Milton Friedman Macroeconomic Definition

Some General Themes in Friedman’s Macroeconomics

Three themes are of central importance to a general understand­ing of Friedman's contribution to macro-economics:

(0 'Money matters'. That is, variations in the rate of growth of the money supply are a primary determinant of the rate of growth of nominal national income. This is the basic proposition of'monetarism'. Be it noted, however, that what Friedman has opposed himself to, in taking this position, is not Keynes's basic theoretical framework per se, but rather the 'vulgar Keynesianism' of the introductory texts, epi­tomized by the income-expenditure and fixprice IS-LM models.

(ii) 'Inflation is always and everywhere a monetary phenom­enon'. Friedman does not deny that 'real' factors (e.g. union monopoly power) may sometimes affect the course of money wage/price movements. It is the positive burden of his contention, however, that the primary prox­imate determinant of inflation is the rate of growth of the money supply relative to the rate of growth of real aggregate output. (iii) The long-term horizon of decision-making. Themes (i) and (ii) are well-known components of Friedman's intellectual brand-image (the catch-phrases summarizing them are in fact of his own coining). A less recognised, but fundamental, theme of Friedman's work in macro-economics is the importance that he accords to the influence of both past experience and future expectations upon behaviour in the present. This underscores his use of the concept of per­manent income in his analysis of the demand for money and the consumption function, and his stress upon the role of price expectations in the explanation of inflation. On this point there is again a fundamental correspondence and continuity between Keynes' and Friedman's work, as the General Theory may be seen as a (short-run) model 'of an economy in which behaviour is governed by expectations about the future' (Johnson, 1961). However, Keynes pro­vided no formal analysis of the formation of expectations, whereas Friedman has been concerned centrally throughout his work to formalize the systematic influence of past experience upon anticipations of the future, and the manner in which the latter thereby influences behaviour in the present.

Some ‘Loose Ends’

Friedman's work in this area represents a deeply impressive contribution to the explication of macro-economic processes. There are, however, some loose ends in the macro-economic 'paradigm' which Friedman has provided us with.

First, in his attempts to provide an overall theoretical perspec­tive in which to view his work Friedman (1970a, 1971) erects a theory of nominal income movements, which ignores the import­ant question of the division of this magnitude into price and output responses in the short-run. Many (e.g. Johnson, 1971) would see this as a significant lacuna in Friedman's macro-economic framework.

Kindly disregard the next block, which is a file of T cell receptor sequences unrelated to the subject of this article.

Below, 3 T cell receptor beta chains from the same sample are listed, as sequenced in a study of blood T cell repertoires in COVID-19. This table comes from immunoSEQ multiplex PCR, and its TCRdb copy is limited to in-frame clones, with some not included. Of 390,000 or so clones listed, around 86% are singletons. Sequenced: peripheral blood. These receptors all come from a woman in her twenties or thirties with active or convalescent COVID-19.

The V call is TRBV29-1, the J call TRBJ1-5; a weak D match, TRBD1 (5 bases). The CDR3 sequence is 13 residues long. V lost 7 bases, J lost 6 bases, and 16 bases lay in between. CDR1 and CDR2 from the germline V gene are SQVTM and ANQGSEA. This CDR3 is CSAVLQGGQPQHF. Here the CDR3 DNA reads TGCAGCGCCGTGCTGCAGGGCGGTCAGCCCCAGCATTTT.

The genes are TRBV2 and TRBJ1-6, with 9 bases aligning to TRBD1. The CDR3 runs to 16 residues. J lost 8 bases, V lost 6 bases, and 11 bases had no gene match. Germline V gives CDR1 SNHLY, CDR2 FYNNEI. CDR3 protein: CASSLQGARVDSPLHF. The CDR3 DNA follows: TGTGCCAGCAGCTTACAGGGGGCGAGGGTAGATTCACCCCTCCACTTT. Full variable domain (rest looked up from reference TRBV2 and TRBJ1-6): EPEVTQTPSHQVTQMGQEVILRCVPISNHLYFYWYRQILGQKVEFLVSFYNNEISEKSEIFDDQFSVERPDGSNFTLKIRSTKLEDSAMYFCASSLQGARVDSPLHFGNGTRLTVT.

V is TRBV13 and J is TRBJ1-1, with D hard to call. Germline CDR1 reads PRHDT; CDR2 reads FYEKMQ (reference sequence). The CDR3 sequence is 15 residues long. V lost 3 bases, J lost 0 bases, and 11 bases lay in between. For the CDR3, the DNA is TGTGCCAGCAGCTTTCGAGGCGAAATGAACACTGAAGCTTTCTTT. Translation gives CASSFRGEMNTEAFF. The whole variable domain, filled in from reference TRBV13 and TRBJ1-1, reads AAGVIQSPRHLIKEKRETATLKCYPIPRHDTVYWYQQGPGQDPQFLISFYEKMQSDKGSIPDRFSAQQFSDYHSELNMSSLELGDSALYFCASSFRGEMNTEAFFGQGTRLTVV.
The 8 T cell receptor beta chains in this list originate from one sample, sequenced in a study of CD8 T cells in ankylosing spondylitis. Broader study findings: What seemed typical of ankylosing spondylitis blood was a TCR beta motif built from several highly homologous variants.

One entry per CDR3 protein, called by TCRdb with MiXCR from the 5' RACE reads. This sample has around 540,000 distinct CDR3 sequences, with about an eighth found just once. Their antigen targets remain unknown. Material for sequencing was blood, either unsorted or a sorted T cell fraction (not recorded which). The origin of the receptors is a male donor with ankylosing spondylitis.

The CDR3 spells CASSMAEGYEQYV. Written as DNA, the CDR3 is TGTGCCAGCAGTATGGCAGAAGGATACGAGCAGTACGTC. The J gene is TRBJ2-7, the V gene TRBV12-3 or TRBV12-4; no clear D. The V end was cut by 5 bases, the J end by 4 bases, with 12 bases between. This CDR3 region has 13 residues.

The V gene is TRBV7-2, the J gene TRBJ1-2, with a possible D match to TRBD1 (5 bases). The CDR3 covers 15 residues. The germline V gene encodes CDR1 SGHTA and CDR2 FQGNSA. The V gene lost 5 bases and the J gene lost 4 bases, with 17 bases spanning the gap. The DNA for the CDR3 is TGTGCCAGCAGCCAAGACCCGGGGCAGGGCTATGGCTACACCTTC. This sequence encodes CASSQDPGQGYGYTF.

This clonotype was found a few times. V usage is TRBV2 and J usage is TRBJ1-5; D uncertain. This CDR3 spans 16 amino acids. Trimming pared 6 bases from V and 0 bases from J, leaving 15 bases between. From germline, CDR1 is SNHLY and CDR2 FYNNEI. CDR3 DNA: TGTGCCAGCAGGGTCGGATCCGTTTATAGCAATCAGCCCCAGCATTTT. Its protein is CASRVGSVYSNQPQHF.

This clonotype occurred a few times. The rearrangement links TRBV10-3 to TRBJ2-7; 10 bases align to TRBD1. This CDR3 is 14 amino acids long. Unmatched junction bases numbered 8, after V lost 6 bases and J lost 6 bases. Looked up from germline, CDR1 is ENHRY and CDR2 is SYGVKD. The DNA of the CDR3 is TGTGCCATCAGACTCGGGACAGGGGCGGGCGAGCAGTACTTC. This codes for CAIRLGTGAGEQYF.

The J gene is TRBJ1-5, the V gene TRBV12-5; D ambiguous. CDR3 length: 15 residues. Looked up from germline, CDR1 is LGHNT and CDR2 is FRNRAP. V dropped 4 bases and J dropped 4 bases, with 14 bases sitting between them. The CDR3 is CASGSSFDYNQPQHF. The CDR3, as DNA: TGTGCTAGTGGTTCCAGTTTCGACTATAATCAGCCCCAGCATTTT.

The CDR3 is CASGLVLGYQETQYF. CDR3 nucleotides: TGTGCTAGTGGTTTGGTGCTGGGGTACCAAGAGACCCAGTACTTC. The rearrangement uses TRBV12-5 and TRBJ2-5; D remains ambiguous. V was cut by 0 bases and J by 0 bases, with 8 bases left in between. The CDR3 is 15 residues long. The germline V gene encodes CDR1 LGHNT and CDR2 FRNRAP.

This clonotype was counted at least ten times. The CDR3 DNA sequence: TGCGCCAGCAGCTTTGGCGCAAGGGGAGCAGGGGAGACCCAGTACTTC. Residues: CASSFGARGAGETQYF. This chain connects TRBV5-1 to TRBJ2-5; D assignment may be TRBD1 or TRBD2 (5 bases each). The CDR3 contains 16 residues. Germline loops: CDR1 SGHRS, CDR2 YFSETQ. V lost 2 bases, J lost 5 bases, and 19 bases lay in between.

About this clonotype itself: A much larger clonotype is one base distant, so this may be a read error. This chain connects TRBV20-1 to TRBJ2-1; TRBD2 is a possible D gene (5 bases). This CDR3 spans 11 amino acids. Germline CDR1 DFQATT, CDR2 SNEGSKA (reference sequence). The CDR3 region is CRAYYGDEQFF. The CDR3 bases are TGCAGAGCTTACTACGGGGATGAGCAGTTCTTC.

Secondly, there are difficulties in reconciling Friedman's thesis of the long lead of money over nominal income with his permanent income analysis of the demand for money. The problem here, as Thygesen (1977) has noted, is that the latter hypothesis implies that the impact effect of monetary change on nominal income is large, which seems inconsistent with the 'long lead' hypothesis.

Thirdly, Friedman's whole work is open to the charge that, far from being 'anti-Keynesian' in inspiration, it is in fact of the same genre and suffers accordingly from the same basic defect of being too aggregative in nature, and of ignoring the micro-economic impacts of monetary change, as analysed by Hayek and other 'Austrian' economists. The connection between movements in the general price level and the distribution of relative prices is certainly something of a loose end in Friedman's (1977) analysis of the positively-sloped Phillips curve (Burton, 1980).

Fourthly, Friedman's work on inflation is concerned primarily with the proximate causes of that phenomenon, and leaves open the question of the identity of the so-called fundamental de­terminants of inflation - the causes of monetary growth.8 On this latter question Friedman is apparently an eclectic, arguing that the political forces causing monetary growth vary widely from circumstance to circumstance (Friedman, 1970c, p. 24). Reading between the lines of his Nobel lecture, it is also apparent that Friedman (1977) himself feels the identity of the fundamental determinants of inflation to be an important and unanswered question, for he there records the view that the application of public choice theory will constitute the next major stage in the evolution of inflation theory.
Loose ends certainly remain in Milton Friedman's macro-economic framework, as it currently stands. Such is the import­ance of the questions that these lacunae give rise to, however, that it might be said that he has provided us with an agenda for the future of macro-economic research.